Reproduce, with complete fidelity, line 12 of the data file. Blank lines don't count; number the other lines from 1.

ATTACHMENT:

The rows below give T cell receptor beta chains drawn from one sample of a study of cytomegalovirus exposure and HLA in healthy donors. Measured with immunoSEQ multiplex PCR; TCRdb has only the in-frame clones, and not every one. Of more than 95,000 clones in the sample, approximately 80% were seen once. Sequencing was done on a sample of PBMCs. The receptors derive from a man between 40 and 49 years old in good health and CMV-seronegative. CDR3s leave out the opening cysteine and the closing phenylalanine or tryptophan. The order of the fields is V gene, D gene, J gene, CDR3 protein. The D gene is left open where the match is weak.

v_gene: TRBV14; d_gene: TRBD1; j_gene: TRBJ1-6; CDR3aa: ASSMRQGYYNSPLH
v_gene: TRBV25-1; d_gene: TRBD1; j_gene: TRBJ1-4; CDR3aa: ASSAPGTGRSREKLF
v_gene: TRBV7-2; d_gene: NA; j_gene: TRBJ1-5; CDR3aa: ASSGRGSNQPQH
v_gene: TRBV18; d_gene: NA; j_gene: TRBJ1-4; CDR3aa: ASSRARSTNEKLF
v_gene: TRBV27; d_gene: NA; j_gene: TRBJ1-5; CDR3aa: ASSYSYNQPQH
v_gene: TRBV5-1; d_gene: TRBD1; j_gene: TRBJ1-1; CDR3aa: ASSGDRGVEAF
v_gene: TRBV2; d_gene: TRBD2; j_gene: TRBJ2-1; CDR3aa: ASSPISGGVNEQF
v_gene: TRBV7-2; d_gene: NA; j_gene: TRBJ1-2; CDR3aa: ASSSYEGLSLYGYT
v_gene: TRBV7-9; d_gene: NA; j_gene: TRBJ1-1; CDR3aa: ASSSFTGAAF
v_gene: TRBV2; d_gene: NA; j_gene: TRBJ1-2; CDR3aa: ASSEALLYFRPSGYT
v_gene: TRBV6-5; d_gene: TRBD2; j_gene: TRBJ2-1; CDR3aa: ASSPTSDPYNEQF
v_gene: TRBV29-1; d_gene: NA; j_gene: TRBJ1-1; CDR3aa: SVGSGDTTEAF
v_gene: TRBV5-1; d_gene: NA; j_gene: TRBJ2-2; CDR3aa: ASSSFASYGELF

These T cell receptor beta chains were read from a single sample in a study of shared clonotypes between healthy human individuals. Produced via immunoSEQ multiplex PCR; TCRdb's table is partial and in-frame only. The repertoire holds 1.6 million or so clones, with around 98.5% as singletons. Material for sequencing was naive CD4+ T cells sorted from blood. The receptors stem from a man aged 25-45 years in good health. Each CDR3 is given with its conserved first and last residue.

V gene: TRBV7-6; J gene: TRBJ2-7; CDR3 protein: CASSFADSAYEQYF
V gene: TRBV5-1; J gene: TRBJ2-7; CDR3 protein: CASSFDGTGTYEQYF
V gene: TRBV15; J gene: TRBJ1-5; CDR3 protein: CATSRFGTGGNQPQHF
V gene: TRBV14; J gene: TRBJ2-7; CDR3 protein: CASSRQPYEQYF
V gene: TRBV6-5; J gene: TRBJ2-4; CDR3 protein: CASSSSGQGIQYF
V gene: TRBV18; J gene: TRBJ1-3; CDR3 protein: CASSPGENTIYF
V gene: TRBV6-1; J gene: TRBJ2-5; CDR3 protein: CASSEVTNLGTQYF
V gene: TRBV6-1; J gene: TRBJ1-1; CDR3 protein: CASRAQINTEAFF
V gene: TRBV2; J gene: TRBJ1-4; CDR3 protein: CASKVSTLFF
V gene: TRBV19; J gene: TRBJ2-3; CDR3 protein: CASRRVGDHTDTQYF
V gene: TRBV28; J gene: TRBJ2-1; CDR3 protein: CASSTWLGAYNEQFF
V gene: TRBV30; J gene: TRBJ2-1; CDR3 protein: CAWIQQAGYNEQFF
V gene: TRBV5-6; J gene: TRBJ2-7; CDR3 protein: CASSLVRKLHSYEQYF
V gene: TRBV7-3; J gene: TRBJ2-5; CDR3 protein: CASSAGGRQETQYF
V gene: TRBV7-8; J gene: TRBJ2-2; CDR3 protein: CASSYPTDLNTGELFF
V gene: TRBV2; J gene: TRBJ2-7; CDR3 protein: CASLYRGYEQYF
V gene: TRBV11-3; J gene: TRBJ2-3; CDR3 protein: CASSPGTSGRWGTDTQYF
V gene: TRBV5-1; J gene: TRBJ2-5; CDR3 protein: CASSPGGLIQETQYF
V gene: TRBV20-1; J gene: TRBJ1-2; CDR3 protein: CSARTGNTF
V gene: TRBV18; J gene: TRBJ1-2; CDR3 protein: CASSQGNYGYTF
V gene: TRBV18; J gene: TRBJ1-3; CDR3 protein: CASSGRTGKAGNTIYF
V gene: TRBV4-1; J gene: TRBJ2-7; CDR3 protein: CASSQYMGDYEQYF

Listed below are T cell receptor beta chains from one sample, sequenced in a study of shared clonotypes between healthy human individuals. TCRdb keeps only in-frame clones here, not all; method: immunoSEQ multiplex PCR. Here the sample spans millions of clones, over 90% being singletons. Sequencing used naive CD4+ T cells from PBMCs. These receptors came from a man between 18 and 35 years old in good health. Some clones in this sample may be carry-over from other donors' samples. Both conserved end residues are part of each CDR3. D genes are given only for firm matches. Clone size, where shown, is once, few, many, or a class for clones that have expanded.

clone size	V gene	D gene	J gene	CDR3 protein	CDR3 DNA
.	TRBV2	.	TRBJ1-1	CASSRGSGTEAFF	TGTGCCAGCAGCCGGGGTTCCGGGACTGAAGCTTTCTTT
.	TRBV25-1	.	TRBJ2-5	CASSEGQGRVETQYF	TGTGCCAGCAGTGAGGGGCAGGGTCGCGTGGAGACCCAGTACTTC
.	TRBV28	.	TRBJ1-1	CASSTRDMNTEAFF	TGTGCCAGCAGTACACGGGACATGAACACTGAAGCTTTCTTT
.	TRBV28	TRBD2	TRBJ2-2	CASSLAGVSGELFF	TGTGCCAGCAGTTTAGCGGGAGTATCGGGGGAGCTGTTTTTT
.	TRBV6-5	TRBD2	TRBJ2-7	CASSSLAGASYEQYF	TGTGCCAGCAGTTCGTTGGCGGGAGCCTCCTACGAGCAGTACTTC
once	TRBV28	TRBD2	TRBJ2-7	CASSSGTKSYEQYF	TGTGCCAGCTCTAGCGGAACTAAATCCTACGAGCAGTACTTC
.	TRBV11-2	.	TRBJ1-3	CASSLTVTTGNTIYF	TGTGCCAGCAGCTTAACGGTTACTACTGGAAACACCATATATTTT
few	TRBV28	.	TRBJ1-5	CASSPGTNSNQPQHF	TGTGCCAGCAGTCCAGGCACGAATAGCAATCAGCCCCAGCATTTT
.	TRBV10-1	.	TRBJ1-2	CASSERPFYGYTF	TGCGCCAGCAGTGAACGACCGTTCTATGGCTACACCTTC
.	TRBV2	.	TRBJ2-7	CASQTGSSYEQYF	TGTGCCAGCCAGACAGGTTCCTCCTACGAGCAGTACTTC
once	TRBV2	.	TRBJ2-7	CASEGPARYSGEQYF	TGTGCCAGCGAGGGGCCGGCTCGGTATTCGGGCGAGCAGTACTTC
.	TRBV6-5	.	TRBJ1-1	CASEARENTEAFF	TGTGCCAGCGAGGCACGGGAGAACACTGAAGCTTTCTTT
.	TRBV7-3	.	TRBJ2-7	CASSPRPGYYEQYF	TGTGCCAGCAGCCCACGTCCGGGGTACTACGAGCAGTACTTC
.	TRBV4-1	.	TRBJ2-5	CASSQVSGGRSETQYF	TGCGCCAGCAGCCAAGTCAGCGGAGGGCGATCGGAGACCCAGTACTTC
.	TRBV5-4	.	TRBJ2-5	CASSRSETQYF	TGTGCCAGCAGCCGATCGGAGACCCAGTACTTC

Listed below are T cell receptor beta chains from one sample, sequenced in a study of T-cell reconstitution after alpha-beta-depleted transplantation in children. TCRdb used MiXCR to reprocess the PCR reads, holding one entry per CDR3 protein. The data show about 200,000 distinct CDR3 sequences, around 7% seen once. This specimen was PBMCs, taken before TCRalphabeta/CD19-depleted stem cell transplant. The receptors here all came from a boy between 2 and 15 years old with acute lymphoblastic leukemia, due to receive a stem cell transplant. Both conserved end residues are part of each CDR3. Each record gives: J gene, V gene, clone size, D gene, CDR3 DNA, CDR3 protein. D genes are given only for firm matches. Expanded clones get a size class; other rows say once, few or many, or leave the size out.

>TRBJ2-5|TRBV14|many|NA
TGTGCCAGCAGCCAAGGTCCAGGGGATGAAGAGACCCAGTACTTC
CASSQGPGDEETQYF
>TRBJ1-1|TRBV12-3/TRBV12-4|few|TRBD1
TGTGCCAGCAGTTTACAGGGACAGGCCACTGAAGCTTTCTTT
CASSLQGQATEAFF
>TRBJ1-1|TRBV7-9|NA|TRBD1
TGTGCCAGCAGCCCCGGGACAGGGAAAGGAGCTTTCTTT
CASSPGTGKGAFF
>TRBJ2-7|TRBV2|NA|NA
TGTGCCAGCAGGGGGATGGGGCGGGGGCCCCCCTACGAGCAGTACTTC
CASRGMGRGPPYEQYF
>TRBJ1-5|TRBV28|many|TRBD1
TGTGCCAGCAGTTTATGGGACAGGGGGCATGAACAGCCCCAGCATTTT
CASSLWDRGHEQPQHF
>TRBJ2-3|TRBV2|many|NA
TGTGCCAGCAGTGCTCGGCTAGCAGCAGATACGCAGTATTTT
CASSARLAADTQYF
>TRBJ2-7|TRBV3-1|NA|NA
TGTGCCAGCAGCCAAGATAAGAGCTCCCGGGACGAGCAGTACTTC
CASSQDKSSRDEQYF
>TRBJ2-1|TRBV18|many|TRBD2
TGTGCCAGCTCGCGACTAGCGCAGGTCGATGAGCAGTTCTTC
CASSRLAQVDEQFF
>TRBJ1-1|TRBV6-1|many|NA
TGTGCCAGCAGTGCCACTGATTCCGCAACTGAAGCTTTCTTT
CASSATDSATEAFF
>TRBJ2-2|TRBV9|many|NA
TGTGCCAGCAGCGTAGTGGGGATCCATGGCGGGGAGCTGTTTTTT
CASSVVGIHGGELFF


v_gene: TRBV6-5; d_gene: TRBD2; j_gene: TRBJ2-1; CDR3aa: ASSPTSDPYNEQF